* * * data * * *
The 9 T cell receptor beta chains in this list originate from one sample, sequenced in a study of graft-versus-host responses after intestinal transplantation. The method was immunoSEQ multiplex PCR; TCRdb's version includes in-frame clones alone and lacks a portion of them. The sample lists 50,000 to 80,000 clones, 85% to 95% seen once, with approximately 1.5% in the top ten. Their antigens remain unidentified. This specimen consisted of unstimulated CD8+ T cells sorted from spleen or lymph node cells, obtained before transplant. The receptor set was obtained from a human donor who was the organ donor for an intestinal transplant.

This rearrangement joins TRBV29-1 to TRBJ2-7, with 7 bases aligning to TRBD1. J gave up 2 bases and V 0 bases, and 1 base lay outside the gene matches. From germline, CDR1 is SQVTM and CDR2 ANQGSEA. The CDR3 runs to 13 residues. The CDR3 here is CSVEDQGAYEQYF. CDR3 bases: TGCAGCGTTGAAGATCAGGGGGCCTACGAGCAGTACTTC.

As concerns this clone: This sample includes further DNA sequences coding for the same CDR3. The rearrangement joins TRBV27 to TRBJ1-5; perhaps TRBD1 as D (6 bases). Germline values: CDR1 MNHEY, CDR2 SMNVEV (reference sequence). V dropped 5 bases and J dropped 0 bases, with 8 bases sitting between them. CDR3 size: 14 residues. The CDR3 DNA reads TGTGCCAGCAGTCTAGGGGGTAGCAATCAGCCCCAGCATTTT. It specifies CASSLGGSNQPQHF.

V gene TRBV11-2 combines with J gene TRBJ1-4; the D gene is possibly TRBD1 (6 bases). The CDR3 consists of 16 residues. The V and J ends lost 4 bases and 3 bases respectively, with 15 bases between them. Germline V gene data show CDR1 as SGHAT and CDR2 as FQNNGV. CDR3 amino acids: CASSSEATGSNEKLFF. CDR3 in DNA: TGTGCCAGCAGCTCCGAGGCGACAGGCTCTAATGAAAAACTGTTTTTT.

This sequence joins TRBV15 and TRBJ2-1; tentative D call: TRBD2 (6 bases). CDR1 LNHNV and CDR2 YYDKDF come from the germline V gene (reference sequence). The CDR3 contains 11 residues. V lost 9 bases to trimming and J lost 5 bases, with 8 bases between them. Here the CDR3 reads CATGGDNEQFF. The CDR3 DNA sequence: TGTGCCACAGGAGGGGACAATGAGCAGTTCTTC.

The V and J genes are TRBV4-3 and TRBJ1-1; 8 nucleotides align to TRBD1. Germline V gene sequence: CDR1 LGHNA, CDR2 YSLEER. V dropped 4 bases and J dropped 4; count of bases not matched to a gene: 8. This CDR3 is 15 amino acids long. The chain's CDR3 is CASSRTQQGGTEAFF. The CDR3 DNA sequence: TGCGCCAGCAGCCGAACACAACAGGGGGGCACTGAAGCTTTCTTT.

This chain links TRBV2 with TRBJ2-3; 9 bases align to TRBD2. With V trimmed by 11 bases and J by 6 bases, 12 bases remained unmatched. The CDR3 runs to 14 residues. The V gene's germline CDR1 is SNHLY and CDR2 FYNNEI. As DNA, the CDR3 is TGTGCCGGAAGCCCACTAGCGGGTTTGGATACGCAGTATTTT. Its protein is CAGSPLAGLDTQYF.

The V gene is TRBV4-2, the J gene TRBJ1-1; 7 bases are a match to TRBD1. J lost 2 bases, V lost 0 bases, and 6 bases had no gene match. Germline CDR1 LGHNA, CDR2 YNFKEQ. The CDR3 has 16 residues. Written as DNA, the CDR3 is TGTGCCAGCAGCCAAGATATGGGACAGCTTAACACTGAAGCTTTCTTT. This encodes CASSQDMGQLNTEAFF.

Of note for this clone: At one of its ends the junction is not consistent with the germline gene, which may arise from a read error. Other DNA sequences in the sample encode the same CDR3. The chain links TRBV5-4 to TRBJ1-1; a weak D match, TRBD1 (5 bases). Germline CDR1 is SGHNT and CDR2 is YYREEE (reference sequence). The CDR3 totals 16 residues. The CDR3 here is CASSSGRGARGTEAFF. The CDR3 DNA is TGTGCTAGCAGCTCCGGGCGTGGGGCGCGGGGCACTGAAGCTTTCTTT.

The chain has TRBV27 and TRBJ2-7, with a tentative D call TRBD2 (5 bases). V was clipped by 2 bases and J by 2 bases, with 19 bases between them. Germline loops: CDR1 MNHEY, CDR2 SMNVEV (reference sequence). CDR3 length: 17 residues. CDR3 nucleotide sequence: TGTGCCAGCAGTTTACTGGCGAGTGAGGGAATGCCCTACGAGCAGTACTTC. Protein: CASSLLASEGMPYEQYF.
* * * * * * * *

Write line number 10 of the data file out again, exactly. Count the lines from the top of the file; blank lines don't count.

The chain has TRBV27 and TRBJ2-7, with a tentative D call TRBD2 (5 bases). V was clipped by 2 bases and J by 2 bases, with 19 bases between them. Germline loops: CDR1 MNHEY, CDR2 SMNVEV (reference sequence). CDR3 length: 17 residues. CDR3 nucleotide sequence: TGTGCCAGCAGTTTACTGGCGAGTGAGGGAATGCCCTACGAGCAGTACTTC. Protein: CASSLLASEGMPYEQYF.